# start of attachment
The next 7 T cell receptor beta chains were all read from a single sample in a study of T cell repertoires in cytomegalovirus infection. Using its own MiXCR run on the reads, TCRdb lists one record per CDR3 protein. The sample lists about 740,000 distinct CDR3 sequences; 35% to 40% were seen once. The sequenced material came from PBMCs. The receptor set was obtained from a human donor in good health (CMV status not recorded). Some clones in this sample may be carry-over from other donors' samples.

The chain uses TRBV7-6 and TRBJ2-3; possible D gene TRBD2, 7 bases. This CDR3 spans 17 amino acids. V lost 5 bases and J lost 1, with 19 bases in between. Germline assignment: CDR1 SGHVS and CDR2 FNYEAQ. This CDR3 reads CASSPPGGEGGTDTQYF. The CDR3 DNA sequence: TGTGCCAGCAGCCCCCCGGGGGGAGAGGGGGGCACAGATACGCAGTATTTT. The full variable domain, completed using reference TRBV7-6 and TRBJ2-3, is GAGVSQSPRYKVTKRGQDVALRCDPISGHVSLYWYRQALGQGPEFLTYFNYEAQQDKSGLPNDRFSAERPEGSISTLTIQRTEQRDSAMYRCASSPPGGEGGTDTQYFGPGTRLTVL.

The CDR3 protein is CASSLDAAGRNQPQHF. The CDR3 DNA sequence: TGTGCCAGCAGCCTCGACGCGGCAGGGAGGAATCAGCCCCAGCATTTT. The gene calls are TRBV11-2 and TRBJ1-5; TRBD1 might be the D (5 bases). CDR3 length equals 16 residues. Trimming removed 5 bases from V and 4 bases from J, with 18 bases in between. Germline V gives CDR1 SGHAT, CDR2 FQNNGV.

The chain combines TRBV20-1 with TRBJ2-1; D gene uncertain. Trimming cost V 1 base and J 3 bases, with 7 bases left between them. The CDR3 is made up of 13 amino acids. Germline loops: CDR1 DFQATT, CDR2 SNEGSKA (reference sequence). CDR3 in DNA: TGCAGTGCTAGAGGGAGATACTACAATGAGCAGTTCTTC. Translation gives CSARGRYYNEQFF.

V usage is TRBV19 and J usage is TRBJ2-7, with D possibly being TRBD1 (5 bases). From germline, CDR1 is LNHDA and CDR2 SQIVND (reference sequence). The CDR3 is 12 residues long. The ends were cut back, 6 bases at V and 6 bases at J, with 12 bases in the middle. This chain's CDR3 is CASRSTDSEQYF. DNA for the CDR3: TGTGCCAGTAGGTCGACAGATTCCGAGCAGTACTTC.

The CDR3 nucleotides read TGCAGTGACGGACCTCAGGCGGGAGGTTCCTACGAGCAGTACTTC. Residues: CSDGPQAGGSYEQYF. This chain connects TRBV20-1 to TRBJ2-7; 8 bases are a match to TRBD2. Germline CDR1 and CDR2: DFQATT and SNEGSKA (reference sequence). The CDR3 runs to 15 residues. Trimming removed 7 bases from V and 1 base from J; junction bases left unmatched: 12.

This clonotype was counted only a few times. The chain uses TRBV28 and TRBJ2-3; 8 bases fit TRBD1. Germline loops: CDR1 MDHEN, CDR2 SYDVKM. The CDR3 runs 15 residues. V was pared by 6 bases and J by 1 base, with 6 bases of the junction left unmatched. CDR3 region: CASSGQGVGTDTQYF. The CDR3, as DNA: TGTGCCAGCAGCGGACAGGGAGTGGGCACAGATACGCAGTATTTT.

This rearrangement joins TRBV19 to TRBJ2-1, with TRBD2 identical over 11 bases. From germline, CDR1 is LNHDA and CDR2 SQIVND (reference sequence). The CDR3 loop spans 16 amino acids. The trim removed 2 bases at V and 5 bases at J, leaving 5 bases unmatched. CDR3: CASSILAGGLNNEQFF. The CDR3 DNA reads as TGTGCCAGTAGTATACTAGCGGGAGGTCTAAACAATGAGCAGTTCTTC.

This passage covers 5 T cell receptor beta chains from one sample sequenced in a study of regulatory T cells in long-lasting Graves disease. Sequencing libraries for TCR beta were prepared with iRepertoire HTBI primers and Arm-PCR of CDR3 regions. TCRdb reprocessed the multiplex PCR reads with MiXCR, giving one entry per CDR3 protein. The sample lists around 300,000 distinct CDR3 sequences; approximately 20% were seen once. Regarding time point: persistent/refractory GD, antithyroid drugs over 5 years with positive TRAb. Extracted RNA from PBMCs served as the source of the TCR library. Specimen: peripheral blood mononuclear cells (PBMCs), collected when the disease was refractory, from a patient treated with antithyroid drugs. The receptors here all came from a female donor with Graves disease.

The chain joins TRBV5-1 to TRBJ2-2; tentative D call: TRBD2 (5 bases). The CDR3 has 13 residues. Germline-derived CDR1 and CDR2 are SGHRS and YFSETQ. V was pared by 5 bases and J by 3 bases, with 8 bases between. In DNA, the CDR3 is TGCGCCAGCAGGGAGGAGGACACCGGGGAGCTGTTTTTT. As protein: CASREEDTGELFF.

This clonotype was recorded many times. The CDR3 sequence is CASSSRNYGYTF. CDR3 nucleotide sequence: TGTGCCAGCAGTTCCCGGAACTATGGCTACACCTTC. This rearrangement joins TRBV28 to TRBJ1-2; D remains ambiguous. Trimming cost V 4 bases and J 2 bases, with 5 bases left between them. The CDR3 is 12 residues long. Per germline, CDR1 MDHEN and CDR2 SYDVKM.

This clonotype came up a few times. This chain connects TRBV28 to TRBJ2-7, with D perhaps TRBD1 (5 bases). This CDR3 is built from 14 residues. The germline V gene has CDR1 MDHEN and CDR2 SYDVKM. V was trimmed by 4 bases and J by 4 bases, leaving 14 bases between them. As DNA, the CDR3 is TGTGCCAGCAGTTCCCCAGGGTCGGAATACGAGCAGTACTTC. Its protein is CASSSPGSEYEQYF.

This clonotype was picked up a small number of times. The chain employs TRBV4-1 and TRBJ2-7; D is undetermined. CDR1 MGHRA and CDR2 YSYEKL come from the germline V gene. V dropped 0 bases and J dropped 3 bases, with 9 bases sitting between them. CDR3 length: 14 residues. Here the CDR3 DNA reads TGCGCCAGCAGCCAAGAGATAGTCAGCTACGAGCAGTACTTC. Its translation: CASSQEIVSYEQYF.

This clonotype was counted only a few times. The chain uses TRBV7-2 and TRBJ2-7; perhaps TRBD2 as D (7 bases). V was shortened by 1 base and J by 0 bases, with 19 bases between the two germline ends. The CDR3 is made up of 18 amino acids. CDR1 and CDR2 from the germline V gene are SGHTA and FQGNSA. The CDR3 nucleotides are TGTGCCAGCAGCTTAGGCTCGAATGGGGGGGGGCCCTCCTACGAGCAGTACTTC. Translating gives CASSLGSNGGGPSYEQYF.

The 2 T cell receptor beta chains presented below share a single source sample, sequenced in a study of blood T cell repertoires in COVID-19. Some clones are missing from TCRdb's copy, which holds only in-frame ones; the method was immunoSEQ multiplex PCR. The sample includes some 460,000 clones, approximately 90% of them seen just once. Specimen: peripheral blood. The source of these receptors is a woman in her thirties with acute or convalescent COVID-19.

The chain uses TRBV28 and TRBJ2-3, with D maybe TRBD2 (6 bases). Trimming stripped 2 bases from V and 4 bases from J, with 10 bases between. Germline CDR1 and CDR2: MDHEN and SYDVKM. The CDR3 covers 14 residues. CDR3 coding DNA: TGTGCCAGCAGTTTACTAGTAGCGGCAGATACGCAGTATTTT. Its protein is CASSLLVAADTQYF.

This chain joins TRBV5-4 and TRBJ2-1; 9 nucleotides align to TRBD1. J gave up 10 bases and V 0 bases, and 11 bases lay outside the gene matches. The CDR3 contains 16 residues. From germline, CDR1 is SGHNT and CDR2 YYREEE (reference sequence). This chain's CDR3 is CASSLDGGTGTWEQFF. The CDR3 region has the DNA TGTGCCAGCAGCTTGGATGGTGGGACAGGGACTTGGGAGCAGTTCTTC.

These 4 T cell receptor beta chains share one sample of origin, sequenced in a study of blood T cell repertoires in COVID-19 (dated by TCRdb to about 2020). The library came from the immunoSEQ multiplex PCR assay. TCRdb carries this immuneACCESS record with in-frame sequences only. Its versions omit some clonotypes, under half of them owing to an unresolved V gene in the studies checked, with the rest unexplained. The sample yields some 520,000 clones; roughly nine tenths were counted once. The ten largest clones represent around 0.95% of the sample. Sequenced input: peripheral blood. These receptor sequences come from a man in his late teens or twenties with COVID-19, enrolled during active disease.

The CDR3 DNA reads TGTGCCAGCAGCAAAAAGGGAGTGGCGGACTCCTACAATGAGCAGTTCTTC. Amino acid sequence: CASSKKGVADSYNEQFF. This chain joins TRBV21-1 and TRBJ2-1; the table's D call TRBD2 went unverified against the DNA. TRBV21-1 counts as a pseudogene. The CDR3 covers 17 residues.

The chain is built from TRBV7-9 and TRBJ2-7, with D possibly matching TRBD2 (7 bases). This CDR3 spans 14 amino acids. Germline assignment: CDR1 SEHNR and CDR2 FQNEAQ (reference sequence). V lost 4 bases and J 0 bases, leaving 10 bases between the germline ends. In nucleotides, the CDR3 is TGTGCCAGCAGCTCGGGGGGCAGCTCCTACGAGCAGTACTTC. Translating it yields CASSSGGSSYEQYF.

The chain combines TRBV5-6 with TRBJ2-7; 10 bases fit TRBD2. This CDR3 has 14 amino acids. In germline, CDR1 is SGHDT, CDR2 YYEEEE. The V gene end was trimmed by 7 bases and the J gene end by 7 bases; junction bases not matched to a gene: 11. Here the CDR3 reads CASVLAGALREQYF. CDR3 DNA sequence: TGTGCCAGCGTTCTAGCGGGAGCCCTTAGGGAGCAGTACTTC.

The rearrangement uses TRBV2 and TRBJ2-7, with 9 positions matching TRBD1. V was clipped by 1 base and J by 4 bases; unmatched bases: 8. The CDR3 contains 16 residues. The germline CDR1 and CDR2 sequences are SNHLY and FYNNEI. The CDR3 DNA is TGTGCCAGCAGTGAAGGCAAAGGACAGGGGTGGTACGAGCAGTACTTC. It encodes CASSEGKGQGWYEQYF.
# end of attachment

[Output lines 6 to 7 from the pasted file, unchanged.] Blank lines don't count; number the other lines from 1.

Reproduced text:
The CDR3 nucleotides read TGCAGTGACGGACCTCAGGCGGGAGGTTCCTACGAGCAGTACTTC. Residues: CSDGPQAGGSYEQYF. This chain connects TRBV20-1 to TRBJ2-7; 8 bases are a match to TRBD2. Germline CDR1 and CDR2: DFQATT and SNEGSKA (reference sequence). The CDR3 runs to 15 residues. Trimming removed 7 bases from V and 1 base from J; junction bases left unmatched: 12.

This clonotype was counted only a few times. The chain uses TRBV28 and TRBJ2-3; 8 bases fit TRBD1. Germline loops: CDR1 MDHEN, CDR2 SYDVKM. The CDR3 runs 15 residues. V was pared by 6 bases and J by 1 base, with 6 bases of the junction left unmatched. CDR3 region: CASSGQGVGTDTQYF. The CDR3, as DNA: TGTGCCAGCAGCGGACAGGGAGTGGGCACAGATACGCAGTATTTT.